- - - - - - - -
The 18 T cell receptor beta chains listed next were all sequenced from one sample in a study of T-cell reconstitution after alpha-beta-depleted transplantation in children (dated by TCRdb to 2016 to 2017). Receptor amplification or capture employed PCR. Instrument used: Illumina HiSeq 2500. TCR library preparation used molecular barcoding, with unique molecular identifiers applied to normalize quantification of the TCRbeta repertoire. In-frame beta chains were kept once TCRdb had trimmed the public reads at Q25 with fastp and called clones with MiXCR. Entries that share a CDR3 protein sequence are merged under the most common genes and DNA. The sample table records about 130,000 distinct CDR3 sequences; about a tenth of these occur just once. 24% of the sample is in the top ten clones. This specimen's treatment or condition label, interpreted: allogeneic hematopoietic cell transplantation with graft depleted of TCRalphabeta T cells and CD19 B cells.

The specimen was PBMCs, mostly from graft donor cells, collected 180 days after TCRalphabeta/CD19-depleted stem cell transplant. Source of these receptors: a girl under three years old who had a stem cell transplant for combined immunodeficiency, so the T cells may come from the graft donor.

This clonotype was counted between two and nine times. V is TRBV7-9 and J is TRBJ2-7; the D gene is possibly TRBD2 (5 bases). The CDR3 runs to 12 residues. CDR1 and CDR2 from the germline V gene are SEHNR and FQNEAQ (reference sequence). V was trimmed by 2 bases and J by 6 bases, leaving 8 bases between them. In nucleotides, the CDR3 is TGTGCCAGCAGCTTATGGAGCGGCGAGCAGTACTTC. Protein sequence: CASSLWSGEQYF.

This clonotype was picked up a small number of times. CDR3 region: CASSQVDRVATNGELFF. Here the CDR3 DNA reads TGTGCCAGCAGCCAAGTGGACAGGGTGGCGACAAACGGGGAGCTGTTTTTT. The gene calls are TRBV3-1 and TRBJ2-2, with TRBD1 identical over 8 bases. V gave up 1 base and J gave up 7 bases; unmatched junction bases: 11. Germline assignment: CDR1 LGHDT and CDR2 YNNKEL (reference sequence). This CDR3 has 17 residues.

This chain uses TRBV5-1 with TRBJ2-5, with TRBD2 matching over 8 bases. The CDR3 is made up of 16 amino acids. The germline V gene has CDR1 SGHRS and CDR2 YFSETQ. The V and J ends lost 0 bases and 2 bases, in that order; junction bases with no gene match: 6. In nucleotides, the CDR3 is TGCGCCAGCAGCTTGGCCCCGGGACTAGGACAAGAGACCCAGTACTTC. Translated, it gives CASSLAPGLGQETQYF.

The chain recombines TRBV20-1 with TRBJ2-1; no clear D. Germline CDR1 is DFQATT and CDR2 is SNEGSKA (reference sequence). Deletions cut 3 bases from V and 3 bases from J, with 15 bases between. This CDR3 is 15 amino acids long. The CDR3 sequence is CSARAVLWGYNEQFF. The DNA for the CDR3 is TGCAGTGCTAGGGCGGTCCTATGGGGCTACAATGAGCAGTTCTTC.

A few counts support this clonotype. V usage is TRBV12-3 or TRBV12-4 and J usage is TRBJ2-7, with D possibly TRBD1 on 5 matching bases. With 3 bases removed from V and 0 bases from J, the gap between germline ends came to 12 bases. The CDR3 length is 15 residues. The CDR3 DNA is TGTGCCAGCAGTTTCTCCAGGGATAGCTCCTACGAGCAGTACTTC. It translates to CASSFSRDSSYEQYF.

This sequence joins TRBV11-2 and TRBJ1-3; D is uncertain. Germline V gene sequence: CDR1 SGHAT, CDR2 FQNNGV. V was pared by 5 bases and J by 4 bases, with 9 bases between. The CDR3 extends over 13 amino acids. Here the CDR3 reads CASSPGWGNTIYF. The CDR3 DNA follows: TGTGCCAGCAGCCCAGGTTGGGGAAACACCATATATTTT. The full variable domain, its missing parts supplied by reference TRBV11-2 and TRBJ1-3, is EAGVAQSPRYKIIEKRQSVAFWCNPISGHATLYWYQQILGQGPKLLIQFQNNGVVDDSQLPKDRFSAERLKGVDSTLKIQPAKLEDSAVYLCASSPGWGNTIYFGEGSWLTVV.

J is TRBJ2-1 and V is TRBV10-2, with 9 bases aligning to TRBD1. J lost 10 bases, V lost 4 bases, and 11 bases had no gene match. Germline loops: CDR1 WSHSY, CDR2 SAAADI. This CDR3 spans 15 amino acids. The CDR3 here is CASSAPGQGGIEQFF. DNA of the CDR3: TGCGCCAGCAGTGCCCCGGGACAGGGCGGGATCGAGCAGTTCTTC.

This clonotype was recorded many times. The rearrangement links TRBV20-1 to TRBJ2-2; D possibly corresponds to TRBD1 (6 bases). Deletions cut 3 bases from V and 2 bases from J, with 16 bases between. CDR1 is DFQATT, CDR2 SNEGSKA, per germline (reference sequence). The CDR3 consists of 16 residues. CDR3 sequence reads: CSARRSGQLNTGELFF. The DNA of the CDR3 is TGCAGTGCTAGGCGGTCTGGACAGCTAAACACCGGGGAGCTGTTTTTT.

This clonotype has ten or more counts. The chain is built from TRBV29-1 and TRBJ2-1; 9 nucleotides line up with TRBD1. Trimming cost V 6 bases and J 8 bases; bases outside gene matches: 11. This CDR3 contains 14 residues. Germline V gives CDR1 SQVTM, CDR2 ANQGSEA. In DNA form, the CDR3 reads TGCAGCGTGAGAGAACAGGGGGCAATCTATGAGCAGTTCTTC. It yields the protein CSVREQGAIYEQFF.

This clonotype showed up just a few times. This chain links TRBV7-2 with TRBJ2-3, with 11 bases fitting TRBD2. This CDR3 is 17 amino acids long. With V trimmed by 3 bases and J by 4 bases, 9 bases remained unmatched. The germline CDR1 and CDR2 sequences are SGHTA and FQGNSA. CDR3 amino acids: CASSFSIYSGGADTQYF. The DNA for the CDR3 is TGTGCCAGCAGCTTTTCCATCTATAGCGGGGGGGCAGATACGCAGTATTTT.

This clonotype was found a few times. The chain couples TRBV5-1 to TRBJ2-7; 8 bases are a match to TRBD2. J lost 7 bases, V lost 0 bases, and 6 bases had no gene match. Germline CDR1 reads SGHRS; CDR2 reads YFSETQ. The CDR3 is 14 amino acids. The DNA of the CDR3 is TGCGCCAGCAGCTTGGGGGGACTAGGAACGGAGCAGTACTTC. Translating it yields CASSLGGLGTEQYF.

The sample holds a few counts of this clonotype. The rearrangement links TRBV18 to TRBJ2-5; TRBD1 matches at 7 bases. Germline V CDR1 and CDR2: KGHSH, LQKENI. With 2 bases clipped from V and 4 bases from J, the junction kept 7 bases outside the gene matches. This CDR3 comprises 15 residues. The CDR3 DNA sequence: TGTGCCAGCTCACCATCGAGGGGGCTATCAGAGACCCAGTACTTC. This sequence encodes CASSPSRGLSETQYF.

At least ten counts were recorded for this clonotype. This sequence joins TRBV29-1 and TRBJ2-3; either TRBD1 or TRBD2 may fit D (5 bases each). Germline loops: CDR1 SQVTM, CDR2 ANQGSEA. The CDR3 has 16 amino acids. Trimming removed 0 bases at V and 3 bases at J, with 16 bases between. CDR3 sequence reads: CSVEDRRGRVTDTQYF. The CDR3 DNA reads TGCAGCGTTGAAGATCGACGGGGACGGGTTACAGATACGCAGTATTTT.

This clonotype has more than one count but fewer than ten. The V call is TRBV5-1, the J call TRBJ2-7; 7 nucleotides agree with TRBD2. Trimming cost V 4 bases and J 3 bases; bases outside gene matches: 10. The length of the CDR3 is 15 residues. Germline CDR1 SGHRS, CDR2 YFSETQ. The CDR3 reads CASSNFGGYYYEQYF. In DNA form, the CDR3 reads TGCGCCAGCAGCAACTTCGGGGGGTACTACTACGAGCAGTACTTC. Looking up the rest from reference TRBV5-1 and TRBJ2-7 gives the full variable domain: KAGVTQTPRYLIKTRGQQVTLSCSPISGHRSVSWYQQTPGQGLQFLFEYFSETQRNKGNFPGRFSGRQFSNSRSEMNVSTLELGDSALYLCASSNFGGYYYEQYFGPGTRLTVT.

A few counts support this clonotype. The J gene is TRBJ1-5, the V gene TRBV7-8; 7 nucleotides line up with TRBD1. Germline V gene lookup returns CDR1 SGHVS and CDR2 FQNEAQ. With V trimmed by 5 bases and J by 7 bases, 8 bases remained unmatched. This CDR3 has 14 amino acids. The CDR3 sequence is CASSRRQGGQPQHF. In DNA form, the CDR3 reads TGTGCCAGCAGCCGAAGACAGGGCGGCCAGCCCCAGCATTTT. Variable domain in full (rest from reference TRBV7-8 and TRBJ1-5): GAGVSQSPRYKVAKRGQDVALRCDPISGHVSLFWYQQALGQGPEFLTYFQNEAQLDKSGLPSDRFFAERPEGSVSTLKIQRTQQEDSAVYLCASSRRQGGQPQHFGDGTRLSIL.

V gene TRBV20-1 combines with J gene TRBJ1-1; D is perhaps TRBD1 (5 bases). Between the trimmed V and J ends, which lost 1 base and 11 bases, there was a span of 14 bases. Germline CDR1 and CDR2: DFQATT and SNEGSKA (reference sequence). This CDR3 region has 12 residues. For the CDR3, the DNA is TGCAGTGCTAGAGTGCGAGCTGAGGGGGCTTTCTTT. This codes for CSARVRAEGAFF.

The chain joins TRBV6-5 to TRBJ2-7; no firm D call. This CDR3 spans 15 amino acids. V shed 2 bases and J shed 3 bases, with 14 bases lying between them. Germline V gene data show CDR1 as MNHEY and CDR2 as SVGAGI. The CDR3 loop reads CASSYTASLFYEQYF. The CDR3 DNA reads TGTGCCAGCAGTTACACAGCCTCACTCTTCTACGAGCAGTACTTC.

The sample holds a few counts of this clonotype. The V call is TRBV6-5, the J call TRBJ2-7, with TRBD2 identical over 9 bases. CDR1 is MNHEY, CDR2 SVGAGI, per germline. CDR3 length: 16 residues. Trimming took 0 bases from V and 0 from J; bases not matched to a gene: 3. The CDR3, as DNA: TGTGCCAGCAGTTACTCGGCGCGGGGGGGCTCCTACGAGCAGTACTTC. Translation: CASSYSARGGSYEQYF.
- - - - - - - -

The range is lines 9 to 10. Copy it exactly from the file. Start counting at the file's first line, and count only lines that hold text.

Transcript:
J is TRBJ2-1 and V is TRBV10-2, with 9 bases aligning to TRBD1. J lost 10 bases, V lost 4 bases, and 11 bases had no gene match. Germline loops: CDR1 WSHSY, CDR2 SAAADI. This CDR3 spans 15 amino acids. The CDR3 here is CASSAPGQGGIEQFF. DNA of the CDR3: TGCGCCAGCAGTGCCCCGGGACAGGGCGGGATCGAGCAGTTCTTC.

This clonotype was recorded many times. The rearrangement links TRBV20-1 to TRBJ2-2; D possibly corresponds to TRBD1 (6 bases). Deletions cut 3 bases from V and 2 bases from J, with 16 bases between. CDR1 is DFQATT, CDR2 SNEGSKA, per germline (reference sequence). The CDR3 consists of 16 residues. CDR3 sequence reads: CSARRSGQLNTGELFF. The DNA of the CDR3 is TGCAGTGCTAGGCGGTCTGGACAGCTAAACACCGGGGAGCTGTTTTTT.